To optimize Click-Through-Conversions, at NextRoll we train a model for P(Convert | Click), the probability that a user converts given that they clicked on an ad.

The training data for this model consists of rows where each row represents a click and has a positive or negative label depending on whether that user went on to convert (Our actual model is a bit more complicated and uses survival models but I’ll ignore that in this post for simplicity).

When a user clicks an ad we log a “click event” and when a user converts with one of our advertisers we log a “conversion event”. Since both of these events have access to and log the third party cookie, we can join the click and conversion events on the third party cookie to build a timeline of the user’s ad interactions and purchases to build our training data:

User Browsing Timeline

The MaskedLARK proposal creates this same training set but keeps it within the browser to ensure privacy. Then “helpers” (trusted third parties) perform the computations needed to update our model. We are able to train the model we need while never having access to the raw user data!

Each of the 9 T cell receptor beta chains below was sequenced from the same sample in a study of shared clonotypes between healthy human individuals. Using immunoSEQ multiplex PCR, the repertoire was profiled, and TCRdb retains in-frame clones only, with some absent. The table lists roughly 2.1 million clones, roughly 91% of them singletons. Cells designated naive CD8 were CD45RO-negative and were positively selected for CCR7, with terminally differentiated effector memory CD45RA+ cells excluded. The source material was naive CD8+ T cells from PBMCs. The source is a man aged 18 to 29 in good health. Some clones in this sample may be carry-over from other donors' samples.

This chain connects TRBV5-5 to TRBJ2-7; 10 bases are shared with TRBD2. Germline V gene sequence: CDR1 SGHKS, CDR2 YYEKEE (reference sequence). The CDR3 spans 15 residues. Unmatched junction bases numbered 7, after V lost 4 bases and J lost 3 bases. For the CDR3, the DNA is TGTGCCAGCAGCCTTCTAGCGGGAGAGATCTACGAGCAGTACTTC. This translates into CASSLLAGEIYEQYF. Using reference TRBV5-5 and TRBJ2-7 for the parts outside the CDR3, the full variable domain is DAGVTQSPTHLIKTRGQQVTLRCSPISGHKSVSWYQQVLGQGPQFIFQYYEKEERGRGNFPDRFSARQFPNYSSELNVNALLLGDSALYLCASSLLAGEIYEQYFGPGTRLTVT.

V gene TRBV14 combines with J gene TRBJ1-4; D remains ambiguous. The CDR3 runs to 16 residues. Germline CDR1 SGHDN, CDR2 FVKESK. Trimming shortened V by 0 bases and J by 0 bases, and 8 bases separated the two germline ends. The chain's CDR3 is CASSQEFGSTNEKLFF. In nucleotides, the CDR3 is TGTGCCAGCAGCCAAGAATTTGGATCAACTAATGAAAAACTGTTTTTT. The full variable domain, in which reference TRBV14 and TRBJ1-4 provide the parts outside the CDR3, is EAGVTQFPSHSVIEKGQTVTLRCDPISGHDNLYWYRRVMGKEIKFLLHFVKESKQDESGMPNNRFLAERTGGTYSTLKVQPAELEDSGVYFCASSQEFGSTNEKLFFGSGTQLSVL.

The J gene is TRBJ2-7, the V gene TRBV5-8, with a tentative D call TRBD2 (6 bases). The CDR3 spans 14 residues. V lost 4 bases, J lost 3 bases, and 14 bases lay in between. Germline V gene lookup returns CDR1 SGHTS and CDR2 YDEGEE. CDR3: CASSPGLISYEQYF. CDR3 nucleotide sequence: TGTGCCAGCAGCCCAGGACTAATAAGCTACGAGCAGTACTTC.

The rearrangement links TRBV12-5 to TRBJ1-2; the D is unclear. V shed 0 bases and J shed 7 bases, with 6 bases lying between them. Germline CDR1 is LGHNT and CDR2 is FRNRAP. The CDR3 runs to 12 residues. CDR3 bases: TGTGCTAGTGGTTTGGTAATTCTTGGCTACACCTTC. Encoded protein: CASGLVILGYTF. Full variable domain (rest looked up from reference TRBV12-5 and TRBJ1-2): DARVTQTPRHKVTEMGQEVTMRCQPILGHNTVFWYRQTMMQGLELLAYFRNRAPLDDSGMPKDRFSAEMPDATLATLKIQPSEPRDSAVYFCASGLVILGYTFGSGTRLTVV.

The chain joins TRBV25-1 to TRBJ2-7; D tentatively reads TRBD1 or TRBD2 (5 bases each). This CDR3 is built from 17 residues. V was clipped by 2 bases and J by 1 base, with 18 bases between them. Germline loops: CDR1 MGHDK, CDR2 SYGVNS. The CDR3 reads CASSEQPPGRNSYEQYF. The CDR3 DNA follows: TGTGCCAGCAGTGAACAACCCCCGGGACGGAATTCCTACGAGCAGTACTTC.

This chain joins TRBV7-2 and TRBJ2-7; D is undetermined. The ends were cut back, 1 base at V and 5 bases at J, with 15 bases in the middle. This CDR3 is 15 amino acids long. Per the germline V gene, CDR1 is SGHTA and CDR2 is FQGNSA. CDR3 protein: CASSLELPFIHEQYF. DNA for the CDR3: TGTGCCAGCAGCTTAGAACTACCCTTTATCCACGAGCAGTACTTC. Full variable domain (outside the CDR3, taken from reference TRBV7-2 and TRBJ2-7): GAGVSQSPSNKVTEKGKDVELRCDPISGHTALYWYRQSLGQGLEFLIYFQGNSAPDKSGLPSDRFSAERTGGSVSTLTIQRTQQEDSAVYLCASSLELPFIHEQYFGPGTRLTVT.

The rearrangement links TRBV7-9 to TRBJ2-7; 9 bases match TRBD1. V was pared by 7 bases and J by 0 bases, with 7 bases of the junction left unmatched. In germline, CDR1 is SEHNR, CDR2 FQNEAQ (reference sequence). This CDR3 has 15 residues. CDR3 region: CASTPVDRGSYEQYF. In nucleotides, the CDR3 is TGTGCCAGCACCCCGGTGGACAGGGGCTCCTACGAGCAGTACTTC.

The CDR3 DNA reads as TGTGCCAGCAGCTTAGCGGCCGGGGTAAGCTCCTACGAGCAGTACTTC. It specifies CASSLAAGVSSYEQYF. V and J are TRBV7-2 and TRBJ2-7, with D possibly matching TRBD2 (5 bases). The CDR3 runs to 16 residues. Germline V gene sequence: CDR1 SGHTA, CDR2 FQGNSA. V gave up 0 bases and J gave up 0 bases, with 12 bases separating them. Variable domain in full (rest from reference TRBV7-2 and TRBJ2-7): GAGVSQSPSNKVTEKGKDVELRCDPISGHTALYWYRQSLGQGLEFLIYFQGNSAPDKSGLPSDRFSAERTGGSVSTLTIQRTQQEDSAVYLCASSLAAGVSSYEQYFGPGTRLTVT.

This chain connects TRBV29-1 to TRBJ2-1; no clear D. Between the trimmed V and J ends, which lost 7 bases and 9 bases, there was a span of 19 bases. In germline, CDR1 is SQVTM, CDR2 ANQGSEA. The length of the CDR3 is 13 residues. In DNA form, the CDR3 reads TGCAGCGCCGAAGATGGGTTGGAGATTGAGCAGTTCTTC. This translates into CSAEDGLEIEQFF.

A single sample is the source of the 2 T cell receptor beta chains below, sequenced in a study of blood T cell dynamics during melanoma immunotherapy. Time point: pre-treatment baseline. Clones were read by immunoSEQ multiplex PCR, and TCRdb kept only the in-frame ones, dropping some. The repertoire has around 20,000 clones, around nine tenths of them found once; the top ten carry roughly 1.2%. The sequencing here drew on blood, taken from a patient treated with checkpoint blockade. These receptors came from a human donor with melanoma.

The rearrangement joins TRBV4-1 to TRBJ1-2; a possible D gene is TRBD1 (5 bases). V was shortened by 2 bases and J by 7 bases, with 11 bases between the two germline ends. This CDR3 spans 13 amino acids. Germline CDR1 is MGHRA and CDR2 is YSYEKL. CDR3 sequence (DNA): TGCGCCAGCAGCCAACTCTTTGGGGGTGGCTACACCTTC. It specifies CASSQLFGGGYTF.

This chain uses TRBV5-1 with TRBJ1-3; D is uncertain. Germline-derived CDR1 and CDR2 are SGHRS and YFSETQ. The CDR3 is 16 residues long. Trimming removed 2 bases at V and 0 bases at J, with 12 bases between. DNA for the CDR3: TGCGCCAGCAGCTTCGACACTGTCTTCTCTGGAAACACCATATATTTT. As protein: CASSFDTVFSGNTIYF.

But now won’t the helpers have access to the data? To solve this, MaskedLARK proposes a protocol using secret sharing masks where data is split among multiple helpers such that no individual helper can recover the raw data yet their combined computations still produce the desired model update. This will be explained in more detail below but at a high level the flow of MaskedLARK is as follows:

  1. We tell the browser which features x we care about.
  2. The browser keeps track of which ads the user clicks on and whether the user converts. It thereby creates the training data (x, y) for our model – one row for each click with features x and label y determined by whether the user goes on to convert or not.